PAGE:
97 Lake Sports Café & Restaurant
97 Lake St, West Harrison
(914) 328-1414; 97lake.com
With 28 flatscreens—and one 108-inch HD screen—surrounding the 3,500-square-foot space, 97 Lake is your best bet to catch every game of every league—be it the NFL, NBA, MLB, or college. The three-year-old establishment has a gluten-free menu in addition to its regular menu, and all food is made with fresh ingredients, so it’s a bit healthier than other greasy-spoon sports-bar hangouts. (We recommend the house-made fries.) Beer and food specials, like 50-cent wings, abound during game days. It also features 12 taps, with staples like Magic Hat, Samuel Adams, and Blue Moon—and even some gluten-free beer options. Alan Marc Smith opened the bar to be a 21st-century Cheers. “It’s today’s version of a sports bar,” Smith says. “It’s not a dark and dingy dive.” And with a restaurant area separate from the bar, it’s even a place where families can enjoy a game.
Based in White Plains
(914) 304-4093; theaterextras.com
For a hundred bucks, you might be able to get a ticket to a Broadway or Off-Broadway play—or you can join Theater Extras and get access to a year’s worth of shows as a seat-filler. Joining costs just $99 a year for pairs or $175 a year for a family of four (with a $4 fee per ticket), and you can request as many first-come, first-served tickets as you want.
One Radisson Plaza, New Rochelle
(914) 576-4141; nomasocial.com
For ladies who like to lounge—ideally with a cocktail—this is your place. The food is delightful (a small-plates menu is divided into “tapas,” “to complement,” “to share,” or “not to share”); the drinks are amazing (25 cocktails, five of which are “skinny”); and the décor is funky and fun. Plus, did we mention half-price Happy Hour?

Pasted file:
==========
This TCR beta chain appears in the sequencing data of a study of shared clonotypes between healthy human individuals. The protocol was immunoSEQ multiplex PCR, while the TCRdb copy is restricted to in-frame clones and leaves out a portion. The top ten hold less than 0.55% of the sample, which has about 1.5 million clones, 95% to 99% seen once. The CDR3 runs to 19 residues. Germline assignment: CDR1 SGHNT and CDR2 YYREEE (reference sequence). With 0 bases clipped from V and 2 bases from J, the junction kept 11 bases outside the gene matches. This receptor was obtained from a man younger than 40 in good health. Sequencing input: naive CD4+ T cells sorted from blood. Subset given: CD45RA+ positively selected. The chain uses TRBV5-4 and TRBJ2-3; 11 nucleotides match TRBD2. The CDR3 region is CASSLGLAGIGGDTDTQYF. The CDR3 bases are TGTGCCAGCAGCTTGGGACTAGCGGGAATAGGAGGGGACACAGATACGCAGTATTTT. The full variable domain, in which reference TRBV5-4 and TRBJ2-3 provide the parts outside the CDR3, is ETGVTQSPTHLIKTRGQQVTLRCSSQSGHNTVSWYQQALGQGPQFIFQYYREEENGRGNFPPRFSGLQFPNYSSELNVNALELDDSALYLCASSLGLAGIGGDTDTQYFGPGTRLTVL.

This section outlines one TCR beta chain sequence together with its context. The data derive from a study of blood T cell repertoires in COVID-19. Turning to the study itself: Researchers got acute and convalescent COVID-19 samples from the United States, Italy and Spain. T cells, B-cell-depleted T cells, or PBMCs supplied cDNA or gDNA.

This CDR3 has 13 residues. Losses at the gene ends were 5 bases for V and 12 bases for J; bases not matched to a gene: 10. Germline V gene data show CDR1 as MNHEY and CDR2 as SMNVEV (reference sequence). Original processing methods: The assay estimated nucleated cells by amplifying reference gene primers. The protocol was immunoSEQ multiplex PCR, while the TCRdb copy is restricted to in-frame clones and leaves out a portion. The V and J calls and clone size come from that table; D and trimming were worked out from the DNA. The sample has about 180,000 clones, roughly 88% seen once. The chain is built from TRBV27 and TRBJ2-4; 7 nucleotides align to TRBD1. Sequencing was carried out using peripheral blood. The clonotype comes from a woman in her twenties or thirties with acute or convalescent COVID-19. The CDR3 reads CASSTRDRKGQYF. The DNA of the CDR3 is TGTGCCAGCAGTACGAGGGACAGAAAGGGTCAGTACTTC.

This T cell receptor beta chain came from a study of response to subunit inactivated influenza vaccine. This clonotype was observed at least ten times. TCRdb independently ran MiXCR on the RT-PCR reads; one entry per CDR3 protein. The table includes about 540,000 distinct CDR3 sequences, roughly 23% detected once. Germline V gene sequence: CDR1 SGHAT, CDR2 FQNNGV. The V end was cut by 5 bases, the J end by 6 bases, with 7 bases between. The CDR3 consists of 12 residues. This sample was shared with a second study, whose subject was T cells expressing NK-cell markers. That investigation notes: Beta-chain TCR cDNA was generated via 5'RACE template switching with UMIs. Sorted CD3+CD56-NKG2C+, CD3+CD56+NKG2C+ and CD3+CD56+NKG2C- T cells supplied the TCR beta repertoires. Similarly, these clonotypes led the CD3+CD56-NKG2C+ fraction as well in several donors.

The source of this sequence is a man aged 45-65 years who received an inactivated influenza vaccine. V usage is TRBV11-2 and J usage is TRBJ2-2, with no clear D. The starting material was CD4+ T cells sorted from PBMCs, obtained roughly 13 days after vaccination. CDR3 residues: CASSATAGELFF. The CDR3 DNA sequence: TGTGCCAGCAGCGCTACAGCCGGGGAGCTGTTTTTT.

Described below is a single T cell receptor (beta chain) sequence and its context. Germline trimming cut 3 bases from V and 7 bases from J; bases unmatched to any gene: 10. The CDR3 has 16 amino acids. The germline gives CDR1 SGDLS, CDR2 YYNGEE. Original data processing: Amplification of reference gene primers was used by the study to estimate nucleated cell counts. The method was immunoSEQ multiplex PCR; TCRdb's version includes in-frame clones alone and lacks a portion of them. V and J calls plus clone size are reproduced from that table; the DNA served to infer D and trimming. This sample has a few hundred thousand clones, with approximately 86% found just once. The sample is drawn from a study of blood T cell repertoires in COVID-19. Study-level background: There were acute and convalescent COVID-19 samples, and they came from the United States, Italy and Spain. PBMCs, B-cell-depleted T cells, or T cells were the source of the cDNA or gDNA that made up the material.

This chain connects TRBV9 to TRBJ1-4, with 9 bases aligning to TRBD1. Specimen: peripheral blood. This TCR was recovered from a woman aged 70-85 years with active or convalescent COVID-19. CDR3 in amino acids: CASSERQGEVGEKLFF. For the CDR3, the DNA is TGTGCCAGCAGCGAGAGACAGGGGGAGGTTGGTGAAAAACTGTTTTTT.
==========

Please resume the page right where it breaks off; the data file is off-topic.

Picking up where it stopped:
181 Mamaroneck Ave, White Plains
(914) 358-5811; ronblacks.com
There are few things better than showing off how smart you are—while drinking and winning cash, of course. Every Tuesday night starting at 7:30, Ron Blacks hosts its free-to-enter Trivia Night. Every week during a season (seasons usually last about 16 weeks each), winners receive $100 cash. But the winning doesn’t stop there—weekly winners qualify to win the grand prize of $400 during the season’s finale. (Each season’s second- and third-place finishers get gift certificates.) But with themes that change weekly, winning money comes second to the fun.
Moving Wheels & Heels at Steffi Nossen School of Dance
216 Central Ave, White Plains
(914) 328-1900; steffinossen.org
If any dance class exemplifies Steffi Nossen’s philosophy—“Anyone can dance and everyone should!”—it’s this one. The oldest dance school in Westchester offers this wonderful class for those who are wheelchair-bound or have limited mobility, proving that anyone can, indeed, dance. They also offer classes for those with emotional or developmental disabilities. Moving Wheels & Heels explores the joy of movement in a safe and supportive environment. The class combines technique, improvisation, and movement to enhance creativity, increase strength and range of motion, and build self-esteem among parcicipants. Live music accompaniment is the icing on the cake!